Valuation-Informed Indexing #266

by Rob Bennett

I brush every day and I floss every day. But I don’t use a water pic although I probably should given gum problems that dentists have been warning me about for a good number of years now. And I definitely don’t go in for check-ups as often as I should. Once I miss one, I begin to suspect that I am going to hear bad news when I finally go in and that causes me to go into denial. And then time passes. And then I feel guilty when I finally go in.

I was sitting there getting my teeth cleaned and feeling guilty about how long I had put it off when it hit me — “This is just like investing!”

It’s all emotion. There have been a lot of advances in dentistry in recent decades. There is a lot of technology that can be put to use to help us keep our teeth in good repair longer than was possible for our parents. But our dentists get frustrated because a lot of us don’t listen to the simple instructions they give us that could save us so much discomfort down the line if we would just take them to heart. Why don’t we listen?

It’s for the same reasons we don’t maintain a long-term focus when making investing choices. We know we should. The research is clear. We all want to invest well (and keep our teeth in good repair). We fall into bad habits easily and find it hard to develop good ones. We procrastinate. We become guilty about it and go into denial about it to avoid the feelings of guilty. We indulge in fantasies that things will somehow work out okay for us even if we don’t take the actions that our intellects tell us we must take for things to really work out okay.

I believe that the next round of advances for the humans are going to be advances in the emotional realm. The industrial revolution increased productivity by making it possible for each hour of labor to generate more value. Then the information revolution let us leverage our brains in the way that the industrial revolution let us leverage our brawn. It’s our mistakes in the emotional realm that are doing the most to hold us back today. We don’t possess a strong understanding today of cognitive psychology. But we are making steady progress. We are on the verge of achieving breakthroughs.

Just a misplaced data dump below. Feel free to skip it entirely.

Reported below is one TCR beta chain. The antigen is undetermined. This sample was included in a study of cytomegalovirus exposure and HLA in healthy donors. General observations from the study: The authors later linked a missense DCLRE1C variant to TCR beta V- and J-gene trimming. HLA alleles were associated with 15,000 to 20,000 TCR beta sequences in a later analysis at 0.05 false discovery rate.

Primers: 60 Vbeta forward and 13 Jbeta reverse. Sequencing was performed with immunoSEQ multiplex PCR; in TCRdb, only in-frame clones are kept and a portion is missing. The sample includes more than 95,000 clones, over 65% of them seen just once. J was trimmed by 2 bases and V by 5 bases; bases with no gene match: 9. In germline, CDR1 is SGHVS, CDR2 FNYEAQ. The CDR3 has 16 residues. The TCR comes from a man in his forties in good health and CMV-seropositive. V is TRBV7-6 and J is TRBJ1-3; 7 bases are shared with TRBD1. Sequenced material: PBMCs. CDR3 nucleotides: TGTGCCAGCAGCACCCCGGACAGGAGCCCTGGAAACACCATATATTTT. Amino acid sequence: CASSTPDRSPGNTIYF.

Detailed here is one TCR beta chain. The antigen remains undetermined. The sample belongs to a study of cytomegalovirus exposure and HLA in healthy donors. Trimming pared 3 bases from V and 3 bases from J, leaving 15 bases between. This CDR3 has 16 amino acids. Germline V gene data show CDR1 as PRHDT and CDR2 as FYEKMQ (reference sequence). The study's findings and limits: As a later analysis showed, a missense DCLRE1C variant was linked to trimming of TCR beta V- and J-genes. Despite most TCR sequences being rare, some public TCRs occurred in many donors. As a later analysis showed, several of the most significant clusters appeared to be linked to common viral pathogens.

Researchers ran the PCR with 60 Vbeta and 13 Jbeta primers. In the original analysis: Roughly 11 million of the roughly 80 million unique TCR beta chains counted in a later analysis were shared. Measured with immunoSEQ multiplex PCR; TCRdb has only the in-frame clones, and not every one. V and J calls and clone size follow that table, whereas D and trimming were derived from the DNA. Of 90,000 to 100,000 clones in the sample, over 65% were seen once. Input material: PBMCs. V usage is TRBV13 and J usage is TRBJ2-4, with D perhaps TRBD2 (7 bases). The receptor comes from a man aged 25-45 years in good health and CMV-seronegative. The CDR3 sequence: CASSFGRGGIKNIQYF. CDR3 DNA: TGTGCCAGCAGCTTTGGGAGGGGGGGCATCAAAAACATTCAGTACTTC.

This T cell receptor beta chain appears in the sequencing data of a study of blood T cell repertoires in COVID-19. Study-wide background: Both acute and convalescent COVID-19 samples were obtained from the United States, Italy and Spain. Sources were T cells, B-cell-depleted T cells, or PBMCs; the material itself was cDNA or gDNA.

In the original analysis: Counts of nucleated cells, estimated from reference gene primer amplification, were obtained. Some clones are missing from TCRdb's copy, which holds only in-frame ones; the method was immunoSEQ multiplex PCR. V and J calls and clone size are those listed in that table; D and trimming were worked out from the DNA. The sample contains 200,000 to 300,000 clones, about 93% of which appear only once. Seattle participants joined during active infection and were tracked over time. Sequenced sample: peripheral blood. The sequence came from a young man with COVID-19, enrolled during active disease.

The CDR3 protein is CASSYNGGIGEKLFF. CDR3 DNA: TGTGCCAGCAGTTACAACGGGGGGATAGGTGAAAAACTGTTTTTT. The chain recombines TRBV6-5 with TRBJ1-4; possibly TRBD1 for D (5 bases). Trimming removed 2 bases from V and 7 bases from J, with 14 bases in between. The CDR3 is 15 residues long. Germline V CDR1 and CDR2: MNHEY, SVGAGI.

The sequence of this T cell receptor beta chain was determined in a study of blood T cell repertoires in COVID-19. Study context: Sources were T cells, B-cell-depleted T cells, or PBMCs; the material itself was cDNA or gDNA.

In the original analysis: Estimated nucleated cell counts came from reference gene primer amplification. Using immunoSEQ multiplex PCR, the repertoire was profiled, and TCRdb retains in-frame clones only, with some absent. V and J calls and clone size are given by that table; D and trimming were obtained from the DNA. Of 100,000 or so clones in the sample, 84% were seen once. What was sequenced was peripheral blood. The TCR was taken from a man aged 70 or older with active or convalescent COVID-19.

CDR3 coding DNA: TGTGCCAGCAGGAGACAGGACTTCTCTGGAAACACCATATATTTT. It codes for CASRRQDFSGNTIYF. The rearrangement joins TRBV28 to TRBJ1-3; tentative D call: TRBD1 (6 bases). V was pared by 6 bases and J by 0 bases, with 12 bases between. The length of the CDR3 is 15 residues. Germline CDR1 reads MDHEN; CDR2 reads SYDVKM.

I didn’t think that I was picking up an investing guide when I took the book Predictably Irrational on a plane trip. The word “investing” does not even appear in the index. But I was only about 20 pages in when I realized that one of the insights being presented had relevance in the investing field. And then I was hit with another. And another. By the time I reached the last page, I had scribbled in my notebook 20 ideas for investing columns based on the material presented in this non-investing book. That’s how fertile a field this is. Authors who are not even trying to come up with investing insights end up doing so just because there is such a wealth of potential to be developed in this area and a good bit of it has application in the investing field as well as in others

I saw a short article in the magazine Mental Floss the other day that asked the question “Do Great Minds Think Alike?” The article concluded that they do. It stated: “Just consider the phenomenon of ‘multiple discovery.’ Calculus, the polio vaccine, logarithms, the theory of evolution, the Higgs Boson model, lightbulbs, the jet engine — each leap was made simultaneously by more than one researcher…. As people try to fix particular problems, they use a cultural knowledge that has accumulated over time, which makes certain discoveries inevitable.”

I use the term “Valuation-Informed Indexing” to refer to the model for understanding how stock investing works that is rooted in the research of Yale Economics Professor Robert Shiller. Shiller holds back from saying too much about the practical implications of his research (because the Buy-and-Holders become hostile when those practical implications are pointed out) and I wanted to explore the questions that Shiller ignored and so I had to come up with a term to refer to the model. Rob Arnott examines the same questions but refers to the model he explores as “Fundamental Indexing.” Dan Ariely, the author of Predictably Irrational, doesn’t even think of himself as someone who has anything to say about investing. Yet I would argue that the investing insights that can be picked up by reading his book are as important as any of those that can be mined by consulting with the big-name “experts” in this field.

Lots of people are working the same fields. They are making progress. They are helping us. Some studied investing in school, some didn’t. It doesn’t matter. We know all about the numbers stuff that has been the focus of study in this field for many years. We need to know more about how those darn humans who put the numbers stuff to use in the practical realm and about how they operate not in theory but in reality. This is the future of dentistry and investing analysis too. It is the next frontier.

Rob Bennett’s bio is here.